A small part of me hopes that this book is a means to make us laugh at how badly self-absorbed we can all be in the Internet age. Because these are not serious characters. They are outlandish and take stereotypes too far, from the hatred of costal elites to the need to fit in and be as skinny as possible. If you take it with a grain of salt, you’ll likely find this book funny. And you’ll probably love the ending–I know I did!

Rating: 4/5

The Calculating Stars

The Calculating Stars by Mary Robinette Kowal

The year is 1952 and a meteorite has struck Earth. In the aftermath, the majority of the eastern seaboard of the United States has been destroyed, including the nation’s capitol of Washington D.C. However, the shock of the meteorite was felt around the world and is not threatening an extinction-level event. As a result, a space race to colonize the moon and Mars starts.

Elma York is a mathematician and a former WASP Pilot from the war. Due to her experience, she becomes a human computer for the International Aerospace Coalition (IAC). Her husband, Nathanial York, is the lead engineer in the space race project. Elma is not content just being a computer, she loves flying and wants to get into space and become an astronaut.

Elma paves the way for lady astronauts to be included into the space and colonization programs, but some of her closest friends are denied entry into the program because of the color of their skin. Elma fights for equal opportunities but is met with hostility and question at every turn. But, her determination opens the door for women in space and the expansion of the colonization program. In a beautifully written story by Mary Robinette Kowal, readers become immersed in an alternative version of history and the fallout and rebuilding of society.

This is usually not the kind of book I willingly reach for, but I am glad this book was recommended. In July, I had the honor of meeting one of my favorite authors, Patrick Rothfuss. Someone asked what books he was reading or what he would recommend, and he recommended this book. I was skeptical at first, but I do enjoy pushing my book comfort zone every now and then; especially when I am in reading a slump.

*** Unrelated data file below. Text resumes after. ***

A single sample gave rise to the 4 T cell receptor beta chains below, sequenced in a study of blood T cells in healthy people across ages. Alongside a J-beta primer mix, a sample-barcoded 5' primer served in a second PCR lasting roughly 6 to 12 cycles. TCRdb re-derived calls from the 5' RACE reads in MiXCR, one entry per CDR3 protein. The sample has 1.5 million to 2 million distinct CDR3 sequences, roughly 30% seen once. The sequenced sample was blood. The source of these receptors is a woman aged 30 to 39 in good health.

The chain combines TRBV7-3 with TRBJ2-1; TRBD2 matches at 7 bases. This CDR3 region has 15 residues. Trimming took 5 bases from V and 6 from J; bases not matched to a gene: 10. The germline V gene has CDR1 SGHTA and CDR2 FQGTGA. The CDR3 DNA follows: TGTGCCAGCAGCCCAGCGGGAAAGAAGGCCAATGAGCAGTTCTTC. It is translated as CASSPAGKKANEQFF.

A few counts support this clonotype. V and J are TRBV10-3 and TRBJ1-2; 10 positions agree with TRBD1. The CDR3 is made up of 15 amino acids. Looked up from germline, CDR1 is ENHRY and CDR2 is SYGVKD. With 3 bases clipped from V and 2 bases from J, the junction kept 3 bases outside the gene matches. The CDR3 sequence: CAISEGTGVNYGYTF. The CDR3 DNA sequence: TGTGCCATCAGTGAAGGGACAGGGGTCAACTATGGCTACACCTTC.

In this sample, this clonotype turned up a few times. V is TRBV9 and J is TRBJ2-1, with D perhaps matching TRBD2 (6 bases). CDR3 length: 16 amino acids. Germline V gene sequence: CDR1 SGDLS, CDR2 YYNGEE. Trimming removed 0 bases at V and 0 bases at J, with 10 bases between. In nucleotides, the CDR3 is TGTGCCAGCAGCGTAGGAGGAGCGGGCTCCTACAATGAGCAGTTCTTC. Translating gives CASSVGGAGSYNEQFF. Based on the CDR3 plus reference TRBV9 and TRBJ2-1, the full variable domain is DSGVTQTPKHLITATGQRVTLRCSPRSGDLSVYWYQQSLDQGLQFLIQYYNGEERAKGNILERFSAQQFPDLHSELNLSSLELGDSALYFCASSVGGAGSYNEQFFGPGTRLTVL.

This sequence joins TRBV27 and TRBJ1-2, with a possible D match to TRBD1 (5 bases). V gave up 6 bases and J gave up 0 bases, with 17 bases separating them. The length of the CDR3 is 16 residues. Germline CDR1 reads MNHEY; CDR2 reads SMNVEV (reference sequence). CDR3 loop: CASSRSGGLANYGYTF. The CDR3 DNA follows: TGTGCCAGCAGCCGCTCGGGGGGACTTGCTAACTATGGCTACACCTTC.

I loved this book! This is my first time reading a book by Mary Robinette Kowal and I think tat the writing was phenomenal and the story makes you question the progression of history. In a time where we are currently dealing with gender and race issues, this story approaches the prejudices head on. While most of the main characters are white, Elma forces a male-dominated field to accept lady astronauts on scientific grounds. However, while there is a victory for women in general, there is not a victory for women of color. The prejudices presented make you question the way society is ran and why so many women and people of color are still held back after a catastrophic event.

I highly recommend this book. It’s not “too outer space driven,” but it is also not a post-apocalyptic world. Instead, the United States, United Nations, and the rest of the world are faced with an alternative version of history. This book is classified as science fiction, but do not let the term scare you. It is grounded in fiction and there are some technical terms. But, you do not need a fundamental understanding of rocket science to enjoy this novel.

Rating: 5/5

Undead Girl Gang

Undead Girl Gang by Lily Anderson


Mila Flores loses her best friend and her whole world is ripped open. Everyone is saying Riley committed suicide, but Mila knows her best friend better than that. Riley would never commit suicide. It is also strange that two popular mean girls committed suicide in the same week. Mila sets out to prove that her best friend was not at fault and an investigation should be opened. Before Riley died, her and Mila dabbled in witchcraft. Shortly after Riley’s death, some mysterious book arrives with spells from the occult. It’s the kind of witchcraft the girls have never engaged in, but Mila takes it as a sign. She decides to resurrect her best friend and discover the cause of the three gruesome deaths.


This is the perfect fall read! It will put you in the mood for Halloween and make you wish you were sitting in a park wrapped in a warm sweater watching leaves blow around you. This is a tale of conjuring the dead and girl power. Strange friendships are formed between the undead and Mila.

June and Dayton are classic “mean girls” before their deaths. But after their resurrection, they learn that popularity is fragile. Both girls have secrets that they have kept to themselves and don’t want to get out. But as their time as the undead winds down, each girl must face up to the facts. If they don’t tell their truths, the mystery of their deaths will go unsolved.

The foursome forms the “undead girl gang” as an unlikely connection between Mila, June, Dayton, and Riley begins to grow. June and Dayton quickly become more likable and light-hearted instead of the stuck up girls they used to be. Riley is also different in the afterlife, she cannot remember what happened prior to her death and she’s not happy to be back. Mila learns to open her heart and tasks risk for the love of her best friend.

While this is a cute story, it is a little predictable. I guessed the “bad guy” in the first third of the book, and believe most people will see the final twist. Especially because Lily Anderson leaves some small hints scattered throughout. However, this story is enjoyable and light hearted.